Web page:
Rachmaninoff Plays Rachmaninoff: Three Famous Pieces, 1919–1929

After hear­ing this week from two great French com­posers linked to the Impres­sion­ist move­ment–Claude Debussy and Mau­rice Rav­el–we con­tin­ue our series of clas­sic piano-roll record­ings with a trio of per­for­mances by the last of the great Russ­ian Roman­tic com­posers: Sergei Rach­mani­noff.

When the Bol­she­viks seized the aris­to­crat­ic Rach­mani­nof­f’s estate short­ly after the Octo­ber Rev­o­lu­tion of 1917, he and his fam­i­ly fled to Scan­di­navia and then to Amer­i­ca, where they arrived in Novem­ber of 1918. To make mon­ey, the cash-strapped émi­gré put aside com­pos­ing and embarked on a gru­el­ing per­for­mance sched­ule, and in March of 1919 agreed to make a series of piano-roll record­ings for the Amer­i­can Piano Com­pa­ny, or “Ampi­co.”

It was a time of tran­si­tion for musi­cal enter­tain­ment. Most fam­i­lies who were not poor owned a piano, in keep­ing with the tra­di­tion that home enter­tain­ment was a do-it-your­self affair. But as tech­nol­o­gy advanced, peo­ple became more accus­tomed to the idea of hear­ing the music of a world-famous vir­tu­oso in their own liv­ing room. Play­er pianos, or pianolas, sound­ed bet­ter than ear­ly phono­graphs and could still serve the func­tion of a reg­u­lar piano, so for awhile there was a boom­ing busi­ness in the per­fo­rat­ed paper rolls that kept them play­ing.

Rach­mani­noff was inter­est­ed in tap­ping into the piano roll mar­ket, but was skep­ti­cal at first about the qual­i­ty of the record­ings. When he made his first record­ing at the Ampi­co stu­dio in New York, he was pleas­ant­ly sur­prised when he heard the play­back. “Gen­tle­men,” he report­ed­ly said, “I, Sergei Rach­mani­noff, have just heard myself play.” He would even­tu­al­ly record 35 pieces for Ampi­co between 1919 and 1929, twelve of which were his own com­po­si­tions. In the video above, we hear three of his best-known piano-roll record­ings:

  1. Rach­mani­noff plays his famous Pre­lude in C Sharp Minor, Op. 3, No. 2 , from the 1892 suite, Morceaux de fan­taisie (“Fan­ta­sy Pieces”), record­ed on March 17, 1919.
  2. Rach­mani­noff plays his own piano tran­scrip­tion of his pop­u­lar 1902 song “Lilacs,” from 12 Romances (also known as 12 Songs), Op. 21, record­ed on April 6, 1922.
  3. Rach­mani­noff plays a famous short piece writ­ten by anoth­er Russ­ian com­pos­er: Niko­lai Rim­sky-Kor­sakov’s 1903 “Flight of the Bum­ble­bee,” record­ed on Feb­ru­ary 1, 1929.

Relat­ed con­tent:

Rav­el Plays Rav­el: The Haunt­ing, Melan­choly ‘Oiseaux Tristes,’ 1922

Debussy Plays Debussy: The Great Com­poser’s Play­ing Returns to Life

Watch the Great Russ­ian Com­pos­er Sergei Rach­mani­noff in Home Movies

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Comments (12)
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  • The Rach­mani­noff piano selec­tions are superb.

  • Robert Bressler says:

    Bra­vo Rach­mani­noff.

  • Sally-Elizabeth Darley says:

    Won­der­ful. Just what I want now.

  • Paul Laubhan says:

    In my youth and thanks to Pro­fes­sor Harold Reev­er, I was able to hear Rach­mani­noff play the Pre­lude in G minor on an orig­i­nal record­ing and on a record­ing stu­dio sys­tem. It was the major inspi­ra­tion for my piano work for the rest of my life. There was so much pow­er in his play­ing, and I was awe inspired. Of course, one los­es the dynam­ics of the artist, as the roll sys­tem is not capa­ble of repro­duc­ing them. But still, it is Rach­mani­noff play­ing. I’m 60 years old now, but I feel more pow­er in play­ing a good Stein­way in a nice hall than I do play­ing one of my elec­tric gui­tars through a 100 watt Mar­shall. Hon­est­ly. Great stuff. And it takes me back to my youth and those record­ings when I was 7 years old that inspired me into a life just full of music. I thank you for putting these record­ings out here, where once again I can hear the man play­ing his own music, which was, and remains, such an inspi­ra­tion to me.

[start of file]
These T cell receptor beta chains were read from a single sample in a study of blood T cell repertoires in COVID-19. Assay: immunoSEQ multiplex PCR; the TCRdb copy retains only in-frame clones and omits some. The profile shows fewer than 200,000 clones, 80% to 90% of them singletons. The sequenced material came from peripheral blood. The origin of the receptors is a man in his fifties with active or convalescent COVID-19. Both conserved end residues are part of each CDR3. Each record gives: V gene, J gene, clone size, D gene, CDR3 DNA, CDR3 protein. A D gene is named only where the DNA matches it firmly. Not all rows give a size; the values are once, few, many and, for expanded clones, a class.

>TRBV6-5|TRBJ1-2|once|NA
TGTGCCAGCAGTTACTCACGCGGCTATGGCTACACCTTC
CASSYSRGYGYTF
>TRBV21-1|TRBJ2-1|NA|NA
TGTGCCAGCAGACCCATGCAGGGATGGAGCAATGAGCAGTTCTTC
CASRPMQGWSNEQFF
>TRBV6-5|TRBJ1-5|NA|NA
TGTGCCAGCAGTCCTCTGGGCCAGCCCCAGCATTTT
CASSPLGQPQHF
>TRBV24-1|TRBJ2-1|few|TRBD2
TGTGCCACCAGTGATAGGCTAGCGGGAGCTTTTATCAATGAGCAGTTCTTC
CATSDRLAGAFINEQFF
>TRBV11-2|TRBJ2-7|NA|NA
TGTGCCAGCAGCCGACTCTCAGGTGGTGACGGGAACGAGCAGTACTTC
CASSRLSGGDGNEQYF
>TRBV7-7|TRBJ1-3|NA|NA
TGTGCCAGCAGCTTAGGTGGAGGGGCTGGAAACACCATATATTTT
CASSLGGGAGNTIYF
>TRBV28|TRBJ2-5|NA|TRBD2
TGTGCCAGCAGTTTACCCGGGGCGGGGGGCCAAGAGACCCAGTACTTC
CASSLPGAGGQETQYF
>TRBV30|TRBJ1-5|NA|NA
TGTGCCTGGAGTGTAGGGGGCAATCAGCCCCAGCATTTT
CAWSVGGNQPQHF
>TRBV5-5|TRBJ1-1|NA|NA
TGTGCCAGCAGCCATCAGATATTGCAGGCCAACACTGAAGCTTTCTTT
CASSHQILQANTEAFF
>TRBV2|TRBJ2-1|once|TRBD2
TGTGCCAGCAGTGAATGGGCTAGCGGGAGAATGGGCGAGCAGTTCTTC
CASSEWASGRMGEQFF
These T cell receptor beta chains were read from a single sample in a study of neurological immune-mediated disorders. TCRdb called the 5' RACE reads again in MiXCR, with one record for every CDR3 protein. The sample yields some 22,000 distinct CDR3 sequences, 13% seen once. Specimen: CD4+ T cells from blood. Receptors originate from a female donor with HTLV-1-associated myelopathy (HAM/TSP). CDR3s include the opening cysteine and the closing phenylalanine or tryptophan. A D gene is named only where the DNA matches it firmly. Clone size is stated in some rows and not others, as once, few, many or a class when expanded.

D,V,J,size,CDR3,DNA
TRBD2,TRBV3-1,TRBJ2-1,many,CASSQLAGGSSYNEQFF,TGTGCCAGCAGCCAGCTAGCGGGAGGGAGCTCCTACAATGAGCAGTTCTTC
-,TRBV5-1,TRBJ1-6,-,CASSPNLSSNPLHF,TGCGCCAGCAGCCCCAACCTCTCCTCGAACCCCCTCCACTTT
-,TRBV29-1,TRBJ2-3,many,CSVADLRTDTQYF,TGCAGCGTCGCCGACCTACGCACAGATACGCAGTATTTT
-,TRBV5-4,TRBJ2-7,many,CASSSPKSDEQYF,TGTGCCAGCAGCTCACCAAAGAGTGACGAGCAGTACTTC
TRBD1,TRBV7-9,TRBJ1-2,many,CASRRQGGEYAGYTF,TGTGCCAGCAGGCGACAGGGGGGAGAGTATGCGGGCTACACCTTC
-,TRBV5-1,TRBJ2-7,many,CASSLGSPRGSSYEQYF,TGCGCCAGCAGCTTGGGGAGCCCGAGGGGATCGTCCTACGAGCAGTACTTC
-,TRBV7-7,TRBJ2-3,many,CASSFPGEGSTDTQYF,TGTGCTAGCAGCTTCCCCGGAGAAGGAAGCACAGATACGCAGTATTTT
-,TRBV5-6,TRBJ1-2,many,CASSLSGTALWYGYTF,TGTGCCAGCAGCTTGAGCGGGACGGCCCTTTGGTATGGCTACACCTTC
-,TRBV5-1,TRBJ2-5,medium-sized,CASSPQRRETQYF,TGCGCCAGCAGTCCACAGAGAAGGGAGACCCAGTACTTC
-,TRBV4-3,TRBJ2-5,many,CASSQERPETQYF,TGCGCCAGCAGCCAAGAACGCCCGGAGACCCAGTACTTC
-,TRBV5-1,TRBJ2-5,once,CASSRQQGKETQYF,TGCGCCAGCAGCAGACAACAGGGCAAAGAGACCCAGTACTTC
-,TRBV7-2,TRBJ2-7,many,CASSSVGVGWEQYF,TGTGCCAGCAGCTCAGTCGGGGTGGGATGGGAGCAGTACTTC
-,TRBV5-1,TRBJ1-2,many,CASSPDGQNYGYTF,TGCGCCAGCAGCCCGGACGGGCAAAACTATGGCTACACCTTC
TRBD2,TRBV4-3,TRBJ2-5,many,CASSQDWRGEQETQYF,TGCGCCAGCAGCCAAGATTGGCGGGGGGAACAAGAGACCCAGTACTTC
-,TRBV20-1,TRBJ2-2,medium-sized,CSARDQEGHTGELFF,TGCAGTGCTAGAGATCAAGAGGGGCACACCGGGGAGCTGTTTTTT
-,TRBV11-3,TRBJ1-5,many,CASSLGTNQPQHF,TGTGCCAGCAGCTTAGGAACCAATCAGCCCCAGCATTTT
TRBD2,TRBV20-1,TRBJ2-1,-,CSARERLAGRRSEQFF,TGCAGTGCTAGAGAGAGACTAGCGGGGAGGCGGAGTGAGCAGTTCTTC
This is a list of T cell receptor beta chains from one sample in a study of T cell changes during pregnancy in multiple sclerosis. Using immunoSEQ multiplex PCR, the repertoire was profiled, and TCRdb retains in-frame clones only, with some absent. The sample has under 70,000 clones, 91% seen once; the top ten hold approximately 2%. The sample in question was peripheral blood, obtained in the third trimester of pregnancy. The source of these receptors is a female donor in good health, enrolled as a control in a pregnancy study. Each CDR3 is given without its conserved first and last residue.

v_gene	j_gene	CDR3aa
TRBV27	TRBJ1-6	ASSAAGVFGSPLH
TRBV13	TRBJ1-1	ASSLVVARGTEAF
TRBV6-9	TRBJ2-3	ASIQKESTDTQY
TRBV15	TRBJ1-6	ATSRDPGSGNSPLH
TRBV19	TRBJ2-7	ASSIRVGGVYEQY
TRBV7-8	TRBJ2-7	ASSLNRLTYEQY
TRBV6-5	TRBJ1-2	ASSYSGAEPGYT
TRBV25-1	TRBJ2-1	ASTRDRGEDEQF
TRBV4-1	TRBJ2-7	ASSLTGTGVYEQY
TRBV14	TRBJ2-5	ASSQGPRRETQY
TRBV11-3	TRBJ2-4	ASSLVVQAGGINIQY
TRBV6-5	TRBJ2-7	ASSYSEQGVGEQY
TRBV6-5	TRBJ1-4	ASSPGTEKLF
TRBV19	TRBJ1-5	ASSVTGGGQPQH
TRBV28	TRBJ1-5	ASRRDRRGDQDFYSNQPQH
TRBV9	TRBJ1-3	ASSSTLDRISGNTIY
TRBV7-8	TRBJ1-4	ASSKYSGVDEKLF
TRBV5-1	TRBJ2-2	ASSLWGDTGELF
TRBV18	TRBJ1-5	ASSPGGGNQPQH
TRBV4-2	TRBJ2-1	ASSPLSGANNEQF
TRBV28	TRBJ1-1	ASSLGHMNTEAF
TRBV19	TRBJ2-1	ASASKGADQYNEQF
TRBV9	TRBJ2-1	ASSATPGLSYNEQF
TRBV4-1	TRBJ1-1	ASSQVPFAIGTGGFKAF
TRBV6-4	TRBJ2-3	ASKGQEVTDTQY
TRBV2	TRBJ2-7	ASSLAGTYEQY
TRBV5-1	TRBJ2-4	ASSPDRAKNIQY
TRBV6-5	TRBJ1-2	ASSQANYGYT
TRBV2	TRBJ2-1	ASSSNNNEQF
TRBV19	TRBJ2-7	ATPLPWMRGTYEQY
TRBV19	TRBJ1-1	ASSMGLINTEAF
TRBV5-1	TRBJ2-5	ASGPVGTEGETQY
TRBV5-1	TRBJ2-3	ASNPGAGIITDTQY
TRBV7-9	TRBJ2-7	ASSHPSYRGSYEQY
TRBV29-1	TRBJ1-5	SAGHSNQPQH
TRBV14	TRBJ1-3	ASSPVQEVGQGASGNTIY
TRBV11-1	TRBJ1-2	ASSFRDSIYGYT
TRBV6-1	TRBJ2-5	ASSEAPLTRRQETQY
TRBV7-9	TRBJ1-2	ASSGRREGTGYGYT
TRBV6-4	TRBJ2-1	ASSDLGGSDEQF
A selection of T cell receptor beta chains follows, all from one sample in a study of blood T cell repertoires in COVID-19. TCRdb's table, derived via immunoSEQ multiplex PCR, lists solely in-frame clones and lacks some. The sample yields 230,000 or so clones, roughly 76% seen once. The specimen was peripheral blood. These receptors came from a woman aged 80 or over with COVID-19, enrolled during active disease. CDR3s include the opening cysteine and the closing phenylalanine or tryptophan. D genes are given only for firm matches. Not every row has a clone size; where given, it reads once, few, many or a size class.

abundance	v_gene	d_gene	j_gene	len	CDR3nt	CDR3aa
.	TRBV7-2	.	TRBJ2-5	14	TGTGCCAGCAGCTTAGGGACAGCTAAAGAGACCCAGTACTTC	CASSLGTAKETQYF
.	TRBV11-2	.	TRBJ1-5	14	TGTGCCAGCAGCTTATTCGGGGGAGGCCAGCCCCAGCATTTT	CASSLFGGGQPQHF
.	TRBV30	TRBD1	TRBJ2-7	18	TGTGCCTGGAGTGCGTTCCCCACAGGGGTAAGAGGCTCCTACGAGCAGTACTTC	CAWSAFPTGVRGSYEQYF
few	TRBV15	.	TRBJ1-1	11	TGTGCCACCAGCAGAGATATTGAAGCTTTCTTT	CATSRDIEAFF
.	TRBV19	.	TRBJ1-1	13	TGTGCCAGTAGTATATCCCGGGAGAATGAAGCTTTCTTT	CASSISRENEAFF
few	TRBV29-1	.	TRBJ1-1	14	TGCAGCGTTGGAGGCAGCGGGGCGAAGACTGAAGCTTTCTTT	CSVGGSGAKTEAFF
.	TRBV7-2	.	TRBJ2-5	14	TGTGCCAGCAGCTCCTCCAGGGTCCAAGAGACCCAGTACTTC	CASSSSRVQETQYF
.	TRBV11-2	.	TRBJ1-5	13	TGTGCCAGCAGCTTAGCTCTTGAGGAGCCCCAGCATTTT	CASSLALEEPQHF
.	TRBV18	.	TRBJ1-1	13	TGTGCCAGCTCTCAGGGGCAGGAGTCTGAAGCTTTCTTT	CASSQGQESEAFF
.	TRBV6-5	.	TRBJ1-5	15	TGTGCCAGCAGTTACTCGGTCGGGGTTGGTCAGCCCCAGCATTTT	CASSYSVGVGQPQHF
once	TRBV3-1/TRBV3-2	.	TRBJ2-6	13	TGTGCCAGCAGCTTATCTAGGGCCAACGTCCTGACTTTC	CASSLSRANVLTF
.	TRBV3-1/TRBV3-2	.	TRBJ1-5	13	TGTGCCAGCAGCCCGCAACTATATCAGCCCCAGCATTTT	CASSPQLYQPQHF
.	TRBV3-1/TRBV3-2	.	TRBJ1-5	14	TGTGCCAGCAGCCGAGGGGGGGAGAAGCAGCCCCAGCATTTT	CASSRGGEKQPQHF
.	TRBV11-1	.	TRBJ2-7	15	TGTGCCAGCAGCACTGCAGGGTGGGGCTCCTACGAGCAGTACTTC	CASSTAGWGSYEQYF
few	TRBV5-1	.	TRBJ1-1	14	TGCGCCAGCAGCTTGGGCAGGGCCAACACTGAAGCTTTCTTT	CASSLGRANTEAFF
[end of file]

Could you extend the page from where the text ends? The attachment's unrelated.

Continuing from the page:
• Beth says:

    Thanks for shar­ing this today. My moth­er, who would have been 80 and week old today had learned Pre­lude in C Sharp — in her youth, but had nev­er learned to read the music. She would make her way through it, frus­trat­ed when she’d for­got­ten a part .… but to me it was a delight and inspired me to take piano lessons and become a life­long Rach­mani­noff admir­er. Such fun to the hear the mas­ter him­self play­ing these pieces!

  • Robert Gift says:

    So nice hear­ing Sergei in excel­lent record­ing sound qual­i­ty and on a piano in per­fec­tune.

  • Richard Bradley says:

    This man was a giant among giants I have this cd and nev­er tire of play­ing it.

  • Paul Laubhan says:

    To Beth,

    I think it is just mar­velous that your moth­er taught her­self the C# Minor Pre­lude by ear. I think it even more mar­velous that she inspired you with a love of the man’s music that would last a life­time. I believe we are kin­dred souls.

  • Robert Gift says:

    Just noticed the nice pho­tos. Thank you.
    I must speed up my play­ing of the Rim­sky-Kor­sakov piece. I have been play­ing Flight of the Bum­bling Bee.

  • i col­lect rach­mani­noff- any one w first edi­tions let me know- mozela9@comcast.net plan­ning to go to ivanov­ka in 2014- any one w infor­ma­tion let me know-after bach, it is rach­mani­noff that rules

  • Priscilla Gutierrez says:

    My boyfriend has Rach­mani­noff orig­i­nals. Feel free to call they are AMPICO Reord­ings for the playre pianos.

  • david eberhardt says:

    thanx but i’m look­ing for scores- best to u

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